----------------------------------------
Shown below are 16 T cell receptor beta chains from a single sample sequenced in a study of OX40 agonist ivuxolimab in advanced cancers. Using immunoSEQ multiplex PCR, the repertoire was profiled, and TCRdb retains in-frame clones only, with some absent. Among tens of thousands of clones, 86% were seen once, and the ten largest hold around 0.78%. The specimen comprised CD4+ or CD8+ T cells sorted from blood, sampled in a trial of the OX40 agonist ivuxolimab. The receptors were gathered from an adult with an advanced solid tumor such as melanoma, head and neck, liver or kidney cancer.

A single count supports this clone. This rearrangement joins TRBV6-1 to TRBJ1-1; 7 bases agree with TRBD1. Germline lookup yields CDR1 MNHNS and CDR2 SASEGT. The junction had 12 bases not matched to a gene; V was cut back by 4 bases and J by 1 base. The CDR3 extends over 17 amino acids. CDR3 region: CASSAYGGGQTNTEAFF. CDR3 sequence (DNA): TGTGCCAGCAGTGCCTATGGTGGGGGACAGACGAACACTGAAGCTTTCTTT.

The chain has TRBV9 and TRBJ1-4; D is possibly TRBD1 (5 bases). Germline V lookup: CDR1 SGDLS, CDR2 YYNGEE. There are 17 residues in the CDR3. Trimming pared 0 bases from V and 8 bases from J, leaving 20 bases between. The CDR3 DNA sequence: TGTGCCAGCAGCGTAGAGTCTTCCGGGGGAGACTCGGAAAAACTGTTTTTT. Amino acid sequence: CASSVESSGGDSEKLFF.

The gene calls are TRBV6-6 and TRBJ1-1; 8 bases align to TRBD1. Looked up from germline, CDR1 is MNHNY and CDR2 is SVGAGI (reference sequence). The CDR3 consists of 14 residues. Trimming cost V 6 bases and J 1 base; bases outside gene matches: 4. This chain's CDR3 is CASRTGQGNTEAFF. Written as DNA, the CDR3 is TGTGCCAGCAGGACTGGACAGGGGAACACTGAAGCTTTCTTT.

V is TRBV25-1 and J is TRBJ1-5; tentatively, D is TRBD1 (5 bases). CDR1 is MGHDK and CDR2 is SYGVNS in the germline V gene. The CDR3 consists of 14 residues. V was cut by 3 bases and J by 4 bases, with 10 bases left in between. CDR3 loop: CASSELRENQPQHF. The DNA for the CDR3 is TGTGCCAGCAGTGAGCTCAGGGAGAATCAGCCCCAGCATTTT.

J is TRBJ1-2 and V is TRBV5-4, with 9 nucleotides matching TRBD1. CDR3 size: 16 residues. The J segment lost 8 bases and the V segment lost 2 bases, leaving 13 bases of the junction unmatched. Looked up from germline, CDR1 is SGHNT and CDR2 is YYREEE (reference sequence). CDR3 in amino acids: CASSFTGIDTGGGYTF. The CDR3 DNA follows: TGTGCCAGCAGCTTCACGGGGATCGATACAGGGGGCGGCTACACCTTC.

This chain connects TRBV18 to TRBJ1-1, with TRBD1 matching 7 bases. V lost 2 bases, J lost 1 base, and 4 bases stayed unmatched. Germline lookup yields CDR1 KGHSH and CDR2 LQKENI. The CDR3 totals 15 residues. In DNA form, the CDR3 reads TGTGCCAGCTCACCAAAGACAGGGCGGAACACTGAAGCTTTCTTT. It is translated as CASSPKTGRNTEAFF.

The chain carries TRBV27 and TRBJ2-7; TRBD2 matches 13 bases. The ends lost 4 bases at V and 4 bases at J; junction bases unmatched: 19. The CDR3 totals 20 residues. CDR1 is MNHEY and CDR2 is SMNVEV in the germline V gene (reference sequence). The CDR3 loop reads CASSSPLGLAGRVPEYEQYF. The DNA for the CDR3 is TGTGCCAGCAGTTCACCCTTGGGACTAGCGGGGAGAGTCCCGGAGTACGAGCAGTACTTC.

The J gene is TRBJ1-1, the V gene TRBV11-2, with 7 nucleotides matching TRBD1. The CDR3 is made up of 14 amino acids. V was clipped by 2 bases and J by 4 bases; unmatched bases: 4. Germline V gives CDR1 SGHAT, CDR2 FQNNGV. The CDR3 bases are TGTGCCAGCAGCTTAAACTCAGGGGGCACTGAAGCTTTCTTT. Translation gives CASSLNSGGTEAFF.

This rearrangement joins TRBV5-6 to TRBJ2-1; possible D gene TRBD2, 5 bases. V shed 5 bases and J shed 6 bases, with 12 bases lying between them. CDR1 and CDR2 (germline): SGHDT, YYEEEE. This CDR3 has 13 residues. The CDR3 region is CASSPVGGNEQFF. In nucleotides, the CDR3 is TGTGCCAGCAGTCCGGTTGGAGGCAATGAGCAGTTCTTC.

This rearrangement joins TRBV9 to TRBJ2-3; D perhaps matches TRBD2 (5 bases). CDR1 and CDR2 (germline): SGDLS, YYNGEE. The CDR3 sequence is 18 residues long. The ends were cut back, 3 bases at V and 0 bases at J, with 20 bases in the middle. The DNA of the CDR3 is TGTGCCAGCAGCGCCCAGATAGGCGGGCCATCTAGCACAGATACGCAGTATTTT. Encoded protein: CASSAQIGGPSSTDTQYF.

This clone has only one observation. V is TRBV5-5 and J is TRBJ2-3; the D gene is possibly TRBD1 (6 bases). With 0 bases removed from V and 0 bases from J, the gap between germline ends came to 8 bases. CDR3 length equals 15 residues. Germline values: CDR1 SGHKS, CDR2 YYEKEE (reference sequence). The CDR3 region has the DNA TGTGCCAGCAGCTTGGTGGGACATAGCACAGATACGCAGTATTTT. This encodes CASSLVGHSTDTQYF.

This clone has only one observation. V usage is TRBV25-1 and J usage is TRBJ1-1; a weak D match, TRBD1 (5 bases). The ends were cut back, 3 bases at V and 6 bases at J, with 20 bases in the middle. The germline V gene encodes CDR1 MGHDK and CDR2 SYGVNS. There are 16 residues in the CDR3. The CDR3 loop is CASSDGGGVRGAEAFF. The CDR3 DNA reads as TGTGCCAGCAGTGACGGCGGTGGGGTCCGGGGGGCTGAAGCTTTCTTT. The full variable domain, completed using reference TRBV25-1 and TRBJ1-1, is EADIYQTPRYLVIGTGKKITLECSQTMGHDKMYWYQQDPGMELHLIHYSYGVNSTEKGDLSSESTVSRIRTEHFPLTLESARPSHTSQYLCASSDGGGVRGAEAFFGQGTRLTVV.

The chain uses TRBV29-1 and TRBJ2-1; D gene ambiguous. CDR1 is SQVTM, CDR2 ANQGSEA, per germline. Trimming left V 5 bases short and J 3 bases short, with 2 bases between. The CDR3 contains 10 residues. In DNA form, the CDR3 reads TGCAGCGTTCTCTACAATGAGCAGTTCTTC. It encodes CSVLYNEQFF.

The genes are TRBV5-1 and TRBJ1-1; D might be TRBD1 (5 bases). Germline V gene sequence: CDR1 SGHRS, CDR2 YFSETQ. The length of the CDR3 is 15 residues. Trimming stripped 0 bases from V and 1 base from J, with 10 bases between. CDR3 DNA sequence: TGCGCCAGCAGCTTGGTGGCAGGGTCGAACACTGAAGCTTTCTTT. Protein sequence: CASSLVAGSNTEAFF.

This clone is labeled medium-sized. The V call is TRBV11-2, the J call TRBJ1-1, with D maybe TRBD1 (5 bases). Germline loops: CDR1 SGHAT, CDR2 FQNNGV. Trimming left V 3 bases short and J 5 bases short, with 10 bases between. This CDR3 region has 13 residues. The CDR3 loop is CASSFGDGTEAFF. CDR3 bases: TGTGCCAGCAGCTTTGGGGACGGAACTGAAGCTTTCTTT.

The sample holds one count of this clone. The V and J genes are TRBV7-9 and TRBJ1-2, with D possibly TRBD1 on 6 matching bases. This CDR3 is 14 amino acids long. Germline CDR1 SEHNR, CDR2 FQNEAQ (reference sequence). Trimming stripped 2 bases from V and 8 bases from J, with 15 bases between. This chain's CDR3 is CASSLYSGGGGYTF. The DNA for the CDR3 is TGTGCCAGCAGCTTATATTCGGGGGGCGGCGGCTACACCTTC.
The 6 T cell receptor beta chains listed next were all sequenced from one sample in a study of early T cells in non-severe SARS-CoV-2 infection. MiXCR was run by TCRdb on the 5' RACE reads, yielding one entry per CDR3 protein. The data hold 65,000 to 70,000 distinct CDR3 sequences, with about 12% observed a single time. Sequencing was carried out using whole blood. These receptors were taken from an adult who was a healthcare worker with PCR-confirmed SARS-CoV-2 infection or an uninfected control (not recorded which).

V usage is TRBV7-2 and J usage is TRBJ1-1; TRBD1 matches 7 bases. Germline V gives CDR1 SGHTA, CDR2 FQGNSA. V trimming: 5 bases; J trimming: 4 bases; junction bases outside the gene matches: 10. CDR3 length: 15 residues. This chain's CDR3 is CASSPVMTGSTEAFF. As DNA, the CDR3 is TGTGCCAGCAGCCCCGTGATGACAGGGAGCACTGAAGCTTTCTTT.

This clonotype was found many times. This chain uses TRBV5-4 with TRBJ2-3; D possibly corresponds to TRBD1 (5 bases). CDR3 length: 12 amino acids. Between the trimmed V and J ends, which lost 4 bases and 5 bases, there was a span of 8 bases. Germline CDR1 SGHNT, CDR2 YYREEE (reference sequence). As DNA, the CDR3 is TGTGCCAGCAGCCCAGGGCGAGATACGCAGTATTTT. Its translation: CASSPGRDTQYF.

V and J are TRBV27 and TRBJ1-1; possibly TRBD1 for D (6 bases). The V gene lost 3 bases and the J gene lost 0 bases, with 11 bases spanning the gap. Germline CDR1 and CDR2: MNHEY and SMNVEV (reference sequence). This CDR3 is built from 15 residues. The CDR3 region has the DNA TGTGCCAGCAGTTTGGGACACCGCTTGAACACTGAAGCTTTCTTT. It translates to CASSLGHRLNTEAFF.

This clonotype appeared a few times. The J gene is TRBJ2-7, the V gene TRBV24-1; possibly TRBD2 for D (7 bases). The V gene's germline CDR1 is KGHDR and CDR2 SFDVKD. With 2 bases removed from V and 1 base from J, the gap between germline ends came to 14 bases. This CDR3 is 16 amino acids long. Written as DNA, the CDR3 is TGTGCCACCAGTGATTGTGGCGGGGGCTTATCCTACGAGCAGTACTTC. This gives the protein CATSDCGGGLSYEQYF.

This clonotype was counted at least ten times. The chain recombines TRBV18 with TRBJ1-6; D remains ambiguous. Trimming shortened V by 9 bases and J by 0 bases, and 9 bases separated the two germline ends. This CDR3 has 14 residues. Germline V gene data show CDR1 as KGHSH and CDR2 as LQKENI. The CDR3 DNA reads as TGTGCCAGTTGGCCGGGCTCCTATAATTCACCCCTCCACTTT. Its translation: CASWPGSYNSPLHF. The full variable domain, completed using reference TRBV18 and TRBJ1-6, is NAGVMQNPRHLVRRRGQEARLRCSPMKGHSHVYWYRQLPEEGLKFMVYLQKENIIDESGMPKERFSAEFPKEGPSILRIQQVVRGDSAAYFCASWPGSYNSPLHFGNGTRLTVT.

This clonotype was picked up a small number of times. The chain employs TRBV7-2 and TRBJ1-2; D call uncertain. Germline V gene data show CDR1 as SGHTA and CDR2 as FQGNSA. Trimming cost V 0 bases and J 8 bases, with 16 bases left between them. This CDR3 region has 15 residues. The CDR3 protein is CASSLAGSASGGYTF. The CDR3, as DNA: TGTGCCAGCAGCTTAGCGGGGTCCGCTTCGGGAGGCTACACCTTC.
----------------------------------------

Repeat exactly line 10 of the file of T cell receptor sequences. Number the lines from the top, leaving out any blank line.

This rearrangement joins TRBV5-6 to TRBJ2-1; possible D gene TRBD2, 5 bases. V shed 5 bases and J shed 6 bases, with 12 bases lying between them. CDR1 and CDR2 (germline): SGHDT, YYEEEE. This CDR3 has 13 residues. The CDR3 region is CASSPVGGNEQFF. In nucleotides, the CDR3 is TGTGCCAGCAGTCCGGTTGGAGGCAATGAGCAGTTCTTC.